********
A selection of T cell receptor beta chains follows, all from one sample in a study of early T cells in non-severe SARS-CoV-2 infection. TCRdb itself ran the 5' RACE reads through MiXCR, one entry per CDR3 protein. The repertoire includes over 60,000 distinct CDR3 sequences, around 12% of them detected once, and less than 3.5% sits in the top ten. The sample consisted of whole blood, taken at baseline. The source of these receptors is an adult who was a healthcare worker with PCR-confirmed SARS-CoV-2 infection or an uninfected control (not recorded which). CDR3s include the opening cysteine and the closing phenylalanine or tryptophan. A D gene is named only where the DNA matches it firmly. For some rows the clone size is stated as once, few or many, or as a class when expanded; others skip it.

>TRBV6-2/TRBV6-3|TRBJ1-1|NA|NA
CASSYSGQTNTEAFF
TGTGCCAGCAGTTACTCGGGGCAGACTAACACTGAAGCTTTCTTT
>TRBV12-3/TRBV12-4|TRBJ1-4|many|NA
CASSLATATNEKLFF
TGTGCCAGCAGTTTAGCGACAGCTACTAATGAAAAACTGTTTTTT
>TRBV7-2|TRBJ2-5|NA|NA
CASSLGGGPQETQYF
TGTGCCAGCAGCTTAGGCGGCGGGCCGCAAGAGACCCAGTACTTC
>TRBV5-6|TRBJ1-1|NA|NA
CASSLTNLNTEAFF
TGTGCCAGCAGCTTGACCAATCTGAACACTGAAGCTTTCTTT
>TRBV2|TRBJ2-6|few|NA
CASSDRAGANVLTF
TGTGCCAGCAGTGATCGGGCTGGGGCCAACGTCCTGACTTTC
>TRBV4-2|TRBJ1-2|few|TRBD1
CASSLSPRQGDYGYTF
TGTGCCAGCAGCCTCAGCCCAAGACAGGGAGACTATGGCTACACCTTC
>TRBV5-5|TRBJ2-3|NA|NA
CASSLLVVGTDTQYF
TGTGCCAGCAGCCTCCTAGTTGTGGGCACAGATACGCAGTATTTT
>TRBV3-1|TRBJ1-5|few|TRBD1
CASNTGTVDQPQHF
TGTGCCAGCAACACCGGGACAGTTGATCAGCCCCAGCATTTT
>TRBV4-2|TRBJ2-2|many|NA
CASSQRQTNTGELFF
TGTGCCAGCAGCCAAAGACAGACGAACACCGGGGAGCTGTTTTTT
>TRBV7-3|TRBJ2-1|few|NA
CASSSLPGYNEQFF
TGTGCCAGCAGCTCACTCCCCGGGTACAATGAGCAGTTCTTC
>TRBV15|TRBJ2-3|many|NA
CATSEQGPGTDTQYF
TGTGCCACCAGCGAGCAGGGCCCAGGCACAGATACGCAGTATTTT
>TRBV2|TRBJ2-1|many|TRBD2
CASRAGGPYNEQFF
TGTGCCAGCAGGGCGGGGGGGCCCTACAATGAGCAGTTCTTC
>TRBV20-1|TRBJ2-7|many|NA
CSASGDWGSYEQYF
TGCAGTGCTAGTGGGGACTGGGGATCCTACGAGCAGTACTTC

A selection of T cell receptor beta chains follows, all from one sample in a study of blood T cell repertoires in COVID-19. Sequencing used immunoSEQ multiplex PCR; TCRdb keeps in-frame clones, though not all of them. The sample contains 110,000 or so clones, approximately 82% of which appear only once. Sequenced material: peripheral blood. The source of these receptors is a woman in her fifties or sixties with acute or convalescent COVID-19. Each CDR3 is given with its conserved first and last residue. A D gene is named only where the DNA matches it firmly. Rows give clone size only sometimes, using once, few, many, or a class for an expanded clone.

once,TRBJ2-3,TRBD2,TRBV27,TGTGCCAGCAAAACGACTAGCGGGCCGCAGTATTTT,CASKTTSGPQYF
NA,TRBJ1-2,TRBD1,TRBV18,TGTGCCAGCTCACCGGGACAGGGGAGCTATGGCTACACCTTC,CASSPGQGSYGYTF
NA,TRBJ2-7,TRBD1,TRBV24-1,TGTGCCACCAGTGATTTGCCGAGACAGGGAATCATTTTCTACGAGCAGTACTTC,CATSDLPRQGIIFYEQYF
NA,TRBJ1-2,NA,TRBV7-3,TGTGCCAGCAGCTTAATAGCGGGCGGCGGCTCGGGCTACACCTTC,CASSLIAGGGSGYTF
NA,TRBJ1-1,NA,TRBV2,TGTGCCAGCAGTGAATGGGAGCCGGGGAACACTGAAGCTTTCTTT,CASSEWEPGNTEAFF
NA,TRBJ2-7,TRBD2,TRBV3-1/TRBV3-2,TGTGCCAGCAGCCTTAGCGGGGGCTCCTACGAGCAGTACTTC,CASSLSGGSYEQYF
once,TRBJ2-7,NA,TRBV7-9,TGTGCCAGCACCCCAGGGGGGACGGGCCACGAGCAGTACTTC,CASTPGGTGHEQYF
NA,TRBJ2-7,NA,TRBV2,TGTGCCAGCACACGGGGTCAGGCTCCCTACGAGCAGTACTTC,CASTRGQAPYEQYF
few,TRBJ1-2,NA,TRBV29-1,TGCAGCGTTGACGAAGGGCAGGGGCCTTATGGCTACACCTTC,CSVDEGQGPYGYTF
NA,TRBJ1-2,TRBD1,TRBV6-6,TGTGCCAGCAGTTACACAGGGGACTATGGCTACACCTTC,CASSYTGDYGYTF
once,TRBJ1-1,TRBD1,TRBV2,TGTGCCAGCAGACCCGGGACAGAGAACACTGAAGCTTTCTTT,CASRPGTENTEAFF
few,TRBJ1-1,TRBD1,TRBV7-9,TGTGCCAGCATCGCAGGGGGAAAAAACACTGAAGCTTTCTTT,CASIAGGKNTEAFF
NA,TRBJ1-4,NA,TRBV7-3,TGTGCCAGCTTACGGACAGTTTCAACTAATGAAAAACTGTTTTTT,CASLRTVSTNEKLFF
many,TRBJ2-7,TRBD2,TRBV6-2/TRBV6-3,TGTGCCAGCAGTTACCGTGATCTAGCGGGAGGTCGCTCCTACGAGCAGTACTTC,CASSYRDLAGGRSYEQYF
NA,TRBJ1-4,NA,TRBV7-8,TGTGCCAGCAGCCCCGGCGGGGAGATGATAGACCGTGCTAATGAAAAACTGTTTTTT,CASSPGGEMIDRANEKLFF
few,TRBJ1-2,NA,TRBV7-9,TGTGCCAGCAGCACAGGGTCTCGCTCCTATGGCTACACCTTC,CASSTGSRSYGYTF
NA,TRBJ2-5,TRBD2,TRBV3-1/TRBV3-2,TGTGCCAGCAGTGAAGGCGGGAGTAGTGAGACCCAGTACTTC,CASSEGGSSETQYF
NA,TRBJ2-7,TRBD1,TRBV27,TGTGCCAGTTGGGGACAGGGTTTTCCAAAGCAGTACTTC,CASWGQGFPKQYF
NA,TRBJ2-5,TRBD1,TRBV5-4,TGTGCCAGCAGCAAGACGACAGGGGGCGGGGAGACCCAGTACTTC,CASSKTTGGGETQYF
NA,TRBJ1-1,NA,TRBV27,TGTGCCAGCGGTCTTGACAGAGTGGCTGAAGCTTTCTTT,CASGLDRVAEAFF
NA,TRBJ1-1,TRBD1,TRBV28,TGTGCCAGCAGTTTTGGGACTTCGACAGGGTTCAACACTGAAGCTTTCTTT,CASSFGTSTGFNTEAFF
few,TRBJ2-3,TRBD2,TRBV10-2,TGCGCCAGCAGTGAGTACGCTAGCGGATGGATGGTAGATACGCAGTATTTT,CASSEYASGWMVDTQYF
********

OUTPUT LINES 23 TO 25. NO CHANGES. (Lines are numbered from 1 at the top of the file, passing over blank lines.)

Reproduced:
>TRBV3-1|TRBJ1-5|few|TRBD1
CASNTGTVDQPQHF
TGTGCCAGCAACACCGGGACAGTTGATCAGCCCCAGCATTTT